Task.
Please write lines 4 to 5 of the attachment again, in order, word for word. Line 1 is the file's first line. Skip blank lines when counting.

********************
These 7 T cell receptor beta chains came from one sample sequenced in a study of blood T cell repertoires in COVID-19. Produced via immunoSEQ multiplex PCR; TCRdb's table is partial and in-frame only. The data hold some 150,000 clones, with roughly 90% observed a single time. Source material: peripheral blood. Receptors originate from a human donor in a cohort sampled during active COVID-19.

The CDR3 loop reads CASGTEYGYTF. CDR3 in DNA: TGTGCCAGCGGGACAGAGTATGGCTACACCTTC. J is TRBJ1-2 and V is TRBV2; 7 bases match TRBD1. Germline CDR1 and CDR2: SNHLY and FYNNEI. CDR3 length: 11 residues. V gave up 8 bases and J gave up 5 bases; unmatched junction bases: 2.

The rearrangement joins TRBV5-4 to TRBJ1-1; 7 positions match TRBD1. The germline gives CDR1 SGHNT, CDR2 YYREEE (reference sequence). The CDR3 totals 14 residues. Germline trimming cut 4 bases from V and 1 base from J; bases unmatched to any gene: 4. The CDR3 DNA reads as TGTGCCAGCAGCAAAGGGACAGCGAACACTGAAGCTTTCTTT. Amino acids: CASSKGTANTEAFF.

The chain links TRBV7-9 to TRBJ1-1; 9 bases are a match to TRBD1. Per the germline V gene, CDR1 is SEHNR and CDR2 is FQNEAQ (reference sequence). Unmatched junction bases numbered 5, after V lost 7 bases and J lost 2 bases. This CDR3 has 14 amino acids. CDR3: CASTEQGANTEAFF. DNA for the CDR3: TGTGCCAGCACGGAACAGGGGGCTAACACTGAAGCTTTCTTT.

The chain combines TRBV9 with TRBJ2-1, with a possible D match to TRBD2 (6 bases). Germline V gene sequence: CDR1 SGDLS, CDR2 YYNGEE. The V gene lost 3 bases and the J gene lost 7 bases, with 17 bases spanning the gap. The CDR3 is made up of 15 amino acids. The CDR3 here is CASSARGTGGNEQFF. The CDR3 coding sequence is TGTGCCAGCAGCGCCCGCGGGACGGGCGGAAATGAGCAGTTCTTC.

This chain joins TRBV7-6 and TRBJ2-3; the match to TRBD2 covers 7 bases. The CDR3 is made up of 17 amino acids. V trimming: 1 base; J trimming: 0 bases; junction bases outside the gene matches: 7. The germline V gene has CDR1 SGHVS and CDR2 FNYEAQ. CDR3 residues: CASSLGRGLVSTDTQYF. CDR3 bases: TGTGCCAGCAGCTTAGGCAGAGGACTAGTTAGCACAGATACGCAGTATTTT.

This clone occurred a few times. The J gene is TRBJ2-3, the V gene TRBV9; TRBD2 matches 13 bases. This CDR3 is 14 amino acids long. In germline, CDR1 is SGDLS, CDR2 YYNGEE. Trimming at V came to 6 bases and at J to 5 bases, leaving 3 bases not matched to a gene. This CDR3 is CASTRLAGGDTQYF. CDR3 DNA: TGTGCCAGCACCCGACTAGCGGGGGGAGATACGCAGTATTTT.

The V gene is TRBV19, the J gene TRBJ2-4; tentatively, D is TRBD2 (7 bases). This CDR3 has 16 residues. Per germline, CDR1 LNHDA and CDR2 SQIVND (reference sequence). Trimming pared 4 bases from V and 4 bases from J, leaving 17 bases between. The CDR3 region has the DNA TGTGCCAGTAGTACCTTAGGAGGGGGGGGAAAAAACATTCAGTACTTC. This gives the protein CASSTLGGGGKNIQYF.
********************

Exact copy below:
The chain links TRBV7-9 to TRBJ1-1; 9 bases are a match to TRBD1. Per the germline V gene, CDR1 is SEHNR and CDR2 is FQNEAQ (reference sequence). Unmatched junction bases numbered 5, after V lost 7 bases and J lost 2 bases. This CDR3 has 14 amino acids. CDR3: CASTEQGANTEAFF. DNA for the CDR3: TGTGCCAGCACGGAACAGGGGGCTAACACTGAAGCTTTCTTT.

The chain combines TRBV9 with TRBJ2-1, with a possible D match to TRBD2 (6 bases). Germline V gene sequence: CDR1 SGDLS, CDR2 YYNGEE. The V gene lost 3 bases and the J gene lost 7 bases, with 17 bases spanning the gap. The CDR3 is made up of 15 amino acids. The CDR3 here is CASSARGTGGNEQFF. The CDR3 coding sequence is TGTGCCAGCAGCGCCCGCGGGACGGGCGGAAATGAGCAGTTCTTC.